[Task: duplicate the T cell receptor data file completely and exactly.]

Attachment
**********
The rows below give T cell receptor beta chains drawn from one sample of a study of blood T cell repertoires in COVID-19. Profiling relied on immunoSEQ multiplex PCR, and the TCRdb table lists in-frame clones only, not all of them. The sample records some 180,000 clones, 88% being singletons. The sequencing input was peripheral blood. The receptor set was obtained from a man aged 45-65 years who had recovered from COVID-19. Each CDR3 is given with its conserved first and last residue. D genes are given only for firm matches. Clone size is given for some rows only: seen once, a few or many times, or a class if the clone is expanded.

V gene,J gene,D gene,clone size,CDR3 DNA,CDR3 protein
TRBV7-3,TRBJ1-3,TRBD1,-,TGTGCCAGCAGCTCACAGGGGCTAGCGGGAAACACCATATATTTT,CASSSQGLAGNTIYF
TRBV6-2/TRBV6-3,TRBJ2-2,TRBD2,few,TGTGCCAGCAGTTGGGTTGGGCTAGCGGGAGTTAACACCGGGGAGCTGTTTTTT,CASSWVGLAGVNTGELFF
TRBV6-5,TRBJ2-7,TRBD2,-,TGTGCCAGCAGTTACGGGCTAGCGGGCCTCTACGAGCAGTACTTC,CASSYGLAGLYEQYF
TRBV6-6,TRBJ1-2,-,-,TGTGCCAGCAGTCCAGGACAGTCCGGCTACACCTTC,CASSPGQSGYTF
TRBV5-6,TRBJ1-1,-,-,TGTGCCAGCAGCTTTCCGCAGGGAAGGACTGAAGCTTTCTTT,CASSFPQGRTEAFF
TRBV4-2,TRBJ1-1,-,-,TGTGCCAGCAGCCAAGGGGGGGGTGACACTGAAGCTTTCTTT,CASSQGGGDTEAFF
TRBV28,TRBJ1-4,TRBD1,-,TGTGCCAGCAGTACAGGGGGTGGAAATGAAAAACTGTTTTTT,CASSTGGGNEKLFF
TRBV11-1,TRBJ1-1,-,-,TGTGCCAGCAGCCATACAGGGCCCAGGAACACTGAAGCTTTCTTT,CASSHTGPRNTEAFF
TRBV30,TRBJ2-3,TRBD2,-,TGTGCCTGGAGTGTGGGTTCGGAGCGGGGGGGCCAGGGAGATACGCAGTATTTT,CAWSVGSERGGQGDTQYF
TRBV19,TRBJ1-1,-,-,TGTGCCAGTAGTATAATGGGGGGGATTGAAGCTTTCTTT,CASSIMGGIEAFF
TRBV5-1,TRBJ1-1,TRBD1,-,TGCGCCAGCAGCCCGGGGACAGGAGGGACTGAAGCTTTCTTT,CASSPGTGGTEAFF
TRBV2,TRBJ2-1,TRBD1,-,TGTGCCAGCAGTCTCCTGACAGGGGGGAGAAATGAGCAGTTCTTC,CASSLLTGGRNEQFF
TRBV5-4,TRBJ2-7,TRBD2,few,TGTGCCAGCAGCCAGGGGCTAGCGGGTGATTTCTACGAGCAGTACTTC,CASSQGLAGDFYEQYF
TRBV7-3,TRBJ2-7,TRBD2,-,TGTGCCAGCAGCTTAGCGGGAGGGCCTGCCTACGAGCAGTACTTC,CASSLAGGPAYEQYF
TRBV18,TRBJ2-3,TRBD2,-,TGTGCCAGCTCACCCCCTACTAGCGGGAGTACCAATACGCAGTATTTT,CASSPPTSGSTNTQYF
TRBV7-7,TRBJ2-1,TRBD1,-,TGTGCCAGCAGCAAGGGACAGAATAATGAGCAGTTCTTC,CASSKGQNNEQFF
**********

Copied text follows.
The rows below give T cell receptor beta chains drawn from one sample of a study of blood T cell repertoires in COVID-19. Profiling relied on immunoSEQ multiplex PCR, and the TCRdb table lists in-frame clones only, not all of them. The sample records some 180,000 clones, 88% being singletons. The sequencing input was peripheral blood. The receptor set was obtained from a man aged 45-65 years who had recovered from COVID-19. Each CDR3 is given with its conserved first and last residue. D genes are given only for firm matches. Clone size is given for some rows only: seen once, a few or many times, or a class if the clone is expanded.

V gene,J gene,D gene,clone size,CDR3 DNA,CDR3 protein
TRBV7-3,TRBJ1-3,TRBD1,-,TGTGCCAGCAGCTCACAGGGGCTAGCGGGAAACACCATATATTTT,CASSSQGLAGNTIYF
TRBV6-2/TRBV6-3,TRBJ2-2,TRBD2,few,TGTGCCAGCAGTTGGGTTGGGCTAGCGGGAGTTAACACCGGGGAGCTGTTTTTT,CASSWVGLAGVNTGELFF
TRBV6-5,TRBJ2-7,TRBD2,-,TGTGCCAGCAGTTACGGGCTAGCGGGCCTCTACGAGCAGTACTTC,CASSYGLAGLYEQYF
TRBV6-6,TRBJ1-2,-,-,TGTGCCAGCAGTCCAGGACAGTCCGGCTACACCTTC,CASSPGQSGYTF
TRBV5-6,TRBJ1-1,-,-,TGTGCCAGCAGCTTTCCGCAGGGAAGGACTGAAGCTTTCTTT,CASSFPQGRTEAFF
TRBV4-2,TRBJ1-1,-,-,TGTGCCAGCAGCCAAGGGGGGGGTGACACTGAAGCTTTCTTT,CASSQGGGDTEAFF
TRBV28,TRBJ1-4,TRBD1,-,TGTGCCAGCAGTACAGGGGGTGGAAATGAAAAACTGTTTTTT,CASSTGGGNEKLFF
TRBV11-1,TRBJ1-1,-,-,TGTGCCAGCAGCCATACAGGGCCCAGGAACACTGAAGCTTTCTTT,CASSHTGPRNTEAFF
TRBV30,TRBJ2-3,TRBD2,-,TGTGCCTGGAGTGTGGGTTCGGAGCGGGGGGGCCAGGGAGATACGCAGTATTTT,CAWSVGSERGGQGDTQYF
TRBV19,TRBJ1-1,-,-,TGTGCCAGTAGTATAATGGGGGGGATTGAAGCTTTCTTT,CASSIMGGIEAFF
TRBV5-1,TRBJ1-1,TRBD1,-,TGCGCCAGCAGCCCGGGGACAGGAGGGACTGAAGCTTTCTTT,CASSPGTGGTEAFF
TRBV2,TRBJ2-1,TRBD1,-,TGTGCCAGCAGTCTCCTGACAGGGGGGAGAAATGAGCAGTTCTTC,CASSLLTGGRNEQFF
TRBV5-4,TRBJ2-7,TRBD2,few,TGTGCCAGCAGCCAGGGGCTAGCGGGTGATTTCTACGAGCAGTACTTC,CASSQGLAGDFYEQYF
TRBV7-3,TRBJ2-7,TRBD2,-,TGTGCCAGCAGCTTAGCGGGAGGGCCTGCCTACGAGCAGTACTTC,CASSLAGGPAYEQYF
TRBV18,TRBJ2-3,TRBD2,-,TGTGCCAGCTCACCCCCTACTAGCGGGAGTACCAATACGCAGTATTTT,CASSPPTSGSTNTQYF
TRBV7-7,TRBJ2-1,TRBD1,-,TGTGCCAGCAGCAAGGGACAGAATAATGAGCAGTTCTTC,CASSKGQNNEQFF